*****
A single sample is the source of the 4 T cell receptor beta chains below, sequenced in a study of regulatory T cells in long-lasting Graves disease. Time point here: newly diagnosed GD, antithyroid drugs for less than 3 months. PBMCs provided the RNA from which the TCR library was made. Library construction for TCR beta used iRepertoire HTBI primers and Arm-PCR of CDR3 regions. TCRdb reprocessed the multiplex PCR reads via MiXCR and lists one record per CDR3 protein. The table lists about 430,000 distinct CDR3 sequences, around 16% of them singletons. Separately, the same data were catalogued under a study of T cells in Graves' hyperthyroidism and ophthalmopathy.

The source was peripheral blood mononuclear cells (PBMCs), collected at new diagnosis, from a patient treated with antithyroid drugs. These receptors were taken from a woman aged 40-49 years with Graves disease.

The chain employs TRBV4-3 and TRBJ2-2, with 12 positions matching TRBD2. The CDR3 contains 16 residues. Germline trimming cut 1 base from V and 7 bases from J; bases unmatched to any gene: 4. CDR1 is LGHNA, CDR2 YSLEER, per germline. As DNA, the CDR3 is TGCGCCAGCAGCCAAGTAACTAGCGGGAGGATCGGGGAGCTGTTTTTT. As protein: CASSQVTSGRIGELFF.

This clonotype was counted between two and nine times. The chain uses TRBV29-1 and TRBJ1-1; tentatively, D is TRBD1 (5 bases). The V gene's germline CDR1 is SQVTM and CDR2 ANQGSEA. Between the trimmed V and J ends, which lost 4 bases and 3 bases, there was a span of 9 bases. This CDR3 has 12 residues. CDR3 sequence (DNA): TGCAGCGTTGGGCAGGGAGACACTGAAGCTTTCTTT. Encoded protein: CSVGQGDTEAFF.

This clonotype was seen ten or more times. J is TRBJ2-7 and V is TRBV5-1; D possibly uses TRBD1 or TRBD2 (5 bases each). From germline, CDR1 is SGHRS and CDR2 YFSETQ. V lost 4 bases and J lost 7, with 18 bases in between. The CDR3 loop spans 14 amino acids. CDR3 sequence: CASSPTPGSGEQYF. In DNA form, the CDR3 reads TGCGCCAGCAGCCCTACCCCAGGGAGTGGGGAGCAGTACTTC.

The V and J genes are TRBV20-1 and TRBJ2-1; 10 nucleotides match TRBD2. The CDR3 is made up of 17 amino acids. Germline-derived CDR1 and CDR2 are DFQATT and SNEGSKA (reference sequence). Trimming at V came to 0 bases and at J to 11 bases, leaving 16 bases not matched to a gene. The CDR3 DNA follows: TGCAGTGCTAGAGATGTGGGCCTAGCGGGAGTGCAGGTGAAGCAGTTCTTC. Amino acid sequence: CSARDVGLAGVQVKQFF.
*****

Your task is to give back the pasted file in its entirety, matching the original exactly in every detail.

A single sample is the source of the 4 T cell receptor beta chains below, sequenced in a study of regulatory T cells in long-lasting Graves disease. Time point here: newly diagnosed GD, antithyroid drugs for less than 3 months. PBMCs provided the RNA from which the TCR library was made. Library construction for TCR beta used iRepertoire HTBI primers and Arm-PCR of CDR3 regions. TCRdb reprocessed the multiplex PCR reads via MiXCR and lists one record per CDR3 protein. The table lists about 430,000 distinct CDR3 sequences, around 16% of them singletons. Separately, the same data were catalogued under a study of T cells in Graves' hyperthyroidism and ophthalmopathy.

The source was peripheral blood mononuclear cells (PBMCs), collected at new diagnosis, from a patient treated with antithyroid drugs. These receptors were taken from a woman aged 40-49 years with Graves disease.

The chain employs TRBV4-3 and TRBJ2-2, with 12 positions matching TRBD2. The CDR3 contains 16 residues. Germline trimming cut 1 base from V and 7 bases from J; bases unmatched to any gene: 4. CDR1 is LGHNA, CDR2 YSLEER, per germline. As DNA, the CDR3 is TGCGCCAGCAGCCAAGTAACTAGCGGGAGGATCGGGGAGCTGTTTTTT. As protein: CASSQVTSGRIGELFF.

This clonotype was counted between two and nine times. The chain uses TRBV29-1 and TRBJ1-1; tentatively, D is TRBD1 (5 bases). The V gene's germline CDR1 is SQVTM and CDR2 ANQGSEA. Between the trimmed V and J ends, which lost 4 bases and 3 bases, there was a span of 9 bases. This CDR3 has 12 residues. CDR3 sequence (DNA): TGCAGCGTTGGGCAGGGAGACACTGAAGCTTTCTTT. Encoded protein: CSVGQGDTEAFF.

This clonotype was seen ten or more times. J is TRBJ2-7 and V is TRBV5-1; D possibly uses TRBD1 or TRBD2 (5 bases each). From germline, CDR1 is SGHRS and CDR2 YFSETQ. V lost 4 bases and J lost 7, with 18 bases in between. The CDR3 loop spans 14 amino acids. CDR3 sequence: CASSPTPGSGEQYF. In DNA form, the CDR3 reads TGCGCCAGCAGCCCTACCCCAGGGAGTGGGGAGCAGTACTTC.

The V and J genes are TRBV20-1 and TRBJ2-1; 10 nucleotides match TRBD2. The CDR3 is made up of 17 amino acids. Germline-derived CDR1 and CDR2 are DFQATT and SNEGSKA (reference sequence). Trimming at V came to 0 bases and at J to 11 bases, leaving 16 bases not matched to a gene. The CDR3 DNA follows: TGCAGTGCTAGAGATGTGGGCCTAGCGGGAGTGCAGGTGAAGCAGTTCTTC. Amino acid sequence: CSARDVGLAGVQVKQFF.